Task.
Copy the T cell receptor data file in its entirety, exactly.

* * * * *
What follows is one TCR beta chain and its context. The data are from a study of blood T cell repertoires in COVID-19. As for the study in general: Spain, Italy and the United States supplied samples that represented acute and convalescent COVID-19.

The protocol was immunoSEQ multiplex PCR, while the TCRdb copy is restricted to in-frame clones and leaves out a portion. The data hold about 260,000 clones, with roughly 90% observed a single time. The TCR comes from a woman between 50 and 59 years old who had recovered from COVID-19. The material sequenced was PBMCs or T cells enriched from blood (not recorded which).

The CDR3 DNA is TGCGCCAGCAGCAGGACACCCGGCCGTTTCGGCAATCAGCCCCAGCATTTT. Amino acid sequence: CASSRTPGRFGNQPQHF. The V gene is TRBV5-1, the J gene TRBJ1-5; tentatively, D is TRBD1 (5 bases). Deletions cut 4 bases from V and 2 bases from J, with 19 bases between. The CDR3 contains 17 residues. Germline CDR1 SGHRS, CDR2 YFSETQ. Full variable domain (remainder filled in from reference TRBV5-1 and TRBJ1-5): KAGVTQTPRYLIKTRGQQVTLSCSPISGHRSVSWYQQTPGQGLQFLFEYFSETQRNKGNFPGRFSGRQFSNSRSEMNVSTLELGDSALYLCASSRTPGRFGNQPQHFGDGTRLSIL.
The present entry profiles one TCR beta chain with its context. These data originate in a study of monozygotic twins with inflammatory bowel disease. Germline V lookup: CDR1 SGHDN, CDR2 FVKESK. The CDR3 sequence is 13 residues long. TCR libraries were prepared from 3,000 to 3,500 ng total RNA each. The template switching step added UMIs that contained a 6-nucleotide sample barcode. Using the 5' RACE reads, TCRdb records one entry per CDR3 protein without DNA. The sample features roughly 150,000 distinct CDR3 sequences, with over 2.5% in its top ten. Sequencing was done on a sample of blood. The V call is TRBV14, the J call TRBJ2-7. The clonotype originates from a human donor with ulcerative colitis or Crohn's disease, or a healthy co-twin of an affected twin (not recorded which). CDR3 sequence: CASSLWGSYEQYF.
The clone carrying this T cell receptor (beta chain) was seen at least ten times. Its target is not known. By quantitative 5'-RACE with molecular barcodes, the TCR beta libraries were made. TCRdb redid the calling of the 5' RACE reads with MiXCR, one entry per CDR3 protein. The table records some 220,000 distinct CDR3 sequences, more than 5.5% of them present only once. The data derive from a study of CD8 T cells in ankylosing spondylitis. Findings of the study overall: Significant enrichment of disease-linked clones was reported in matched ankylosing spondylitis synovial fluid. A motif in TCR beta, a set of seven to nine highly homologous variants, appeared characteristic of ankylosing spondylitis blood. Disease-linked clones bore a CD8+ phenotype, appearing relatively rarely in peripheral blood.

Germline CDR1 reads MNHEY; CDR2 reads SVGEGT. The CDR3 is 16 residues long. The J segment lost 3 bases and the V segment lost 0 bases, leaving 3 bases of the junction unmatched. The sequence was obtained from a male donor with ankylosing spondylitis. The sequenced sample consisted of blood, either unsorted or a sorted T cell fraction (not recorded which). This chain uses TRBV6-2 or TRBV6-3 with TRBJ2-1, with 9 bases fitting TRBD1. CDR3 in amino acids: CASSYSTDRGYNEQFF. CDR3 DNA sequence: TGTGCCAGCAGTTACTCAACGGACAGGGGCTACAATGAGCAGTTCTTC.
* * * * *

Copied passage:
What follows is one TCR beta chain and its context. The data are from a study of blood T cell repertoires in COVID-19. As for the study in general: Spain, Italy and the United States supplied samples that represented acute and convalescent COVID-19.

The protocol was immunoSEQ multiplex PCR, while the TCRdb copy is restricted to in-frame clones and leaves out a portion. The data hold about 260,000 clones, with roughly 90% observed a single time. The TCR comes from a woman between 50 and 59 years old who had recovered from COVID-19. The material sequenced was PBMCs or T cells enriched from blood (not recorded which).

The CDR3 DNA is TGCGCCAGCAGCAGGACACCCGGCCGTTTCGGCAATCAGCCCCAGCATTTT. Amino acid sequence: CASSRTPGRFGNQPQHF. The V gene is TRBV5-1, the J gene TRBJ1-5; tentatively, D is TRBD1 (5 bases). Deletions cut 4 bases from V and 2 bases from J, with 19 bases between. The CDR3 contains 17 residues. Germline CDR1 SGHRS, CDR2 YFSETQ. Full variable domain (remainder filled in from reference TRBV5-1 and TRBJ1-5): KAGVTQTPRYLIKTRGQQVTLSCSPISGHRSVSWYQQTPGQGLQFLFEYFSETQRNKGNFPGRFSGRQFSNSRSEMNVSTLELGDSALYLCASSRTPGRFGNQPQHFGDGTRLSIL.
The present entry profiles one TCR beta chain with its context. These data originate in a study of monozygotic twins with inflammatory bowel disease. Germline V lookup: CDR1 SGHDN, CDR2 FVKESK. The CDR3 sequence is 13 residues long. TCR libraries were prepared from 3,000 to 3,500 ng total RNA each. The template switching step added UMIs that contained a 6-nucleotide sample barcode. Using the 5' RACE reads, TCRdb records one entry per CDR3 protein without DNA. The sample features roughly 150,000 distinct CDR3 sequences, with over 2.5% in its top ten. Sequencing was done on a sample of blood. The V call is TRBV14, the J call TRBJ2-7. The clonotype originates from a human donor with ulcerative colitis or Crohn's disease, or a healthy co-twin of an affected twin (not recorded which). CDR3 sequence: CASSLWGSYEQYF.
The clone carrying this T cell receptor (beta chain) was seen at least ten times. Its target is not known. By quantitative 5'-RACE with molecular barcodes, the TCR beta libraries were made. TCRdb redid the calling of the 5' RACE reads with MiXCR, one entry per CDR3 protein. The table records some 220,000 distinct CDR3 sequences, more than 5.5% of them present only once. The data derive from a study of CD8 T cells in ankylosing spondylitis. Findings of the study overall: Significant enrichment of disease-linked clones was reported in matched ankylosing spondylitis synovial fluid. A motif in TCR beta, a set of seven to nine highly homologous variants, appeared characteristic of ankylosing spondylitis blood. Disease-linked clones bore a CD8+ phenotype, appearing relatively rarely in peripheral blood.

Germline CDR1 reads MNHEY; CDR2 reads SVGEGT. The CDR3 is 16 residues long. The J segment lost 3 bases and the V segment lost 0 bases, leaving 3 bases of the junction unmatched. The sequence was obtained from a male donor with ankylosing spondylitis. The sequenced sample consisted of blood, either unsorted or a sorted T cell fraction (not recorded which). This chain uses TRBV6-2 or TRBV6-3 with TRBJ2-1, with 9 bases fitting TRBD1. CDR3 in amino acids: CASSYSTDRGYNEQFF. CDR3 DNA sequence: TGTGCCAGCAGTTACTCAACGGACAGGGGCTACAATGAGCAGTTCTTC.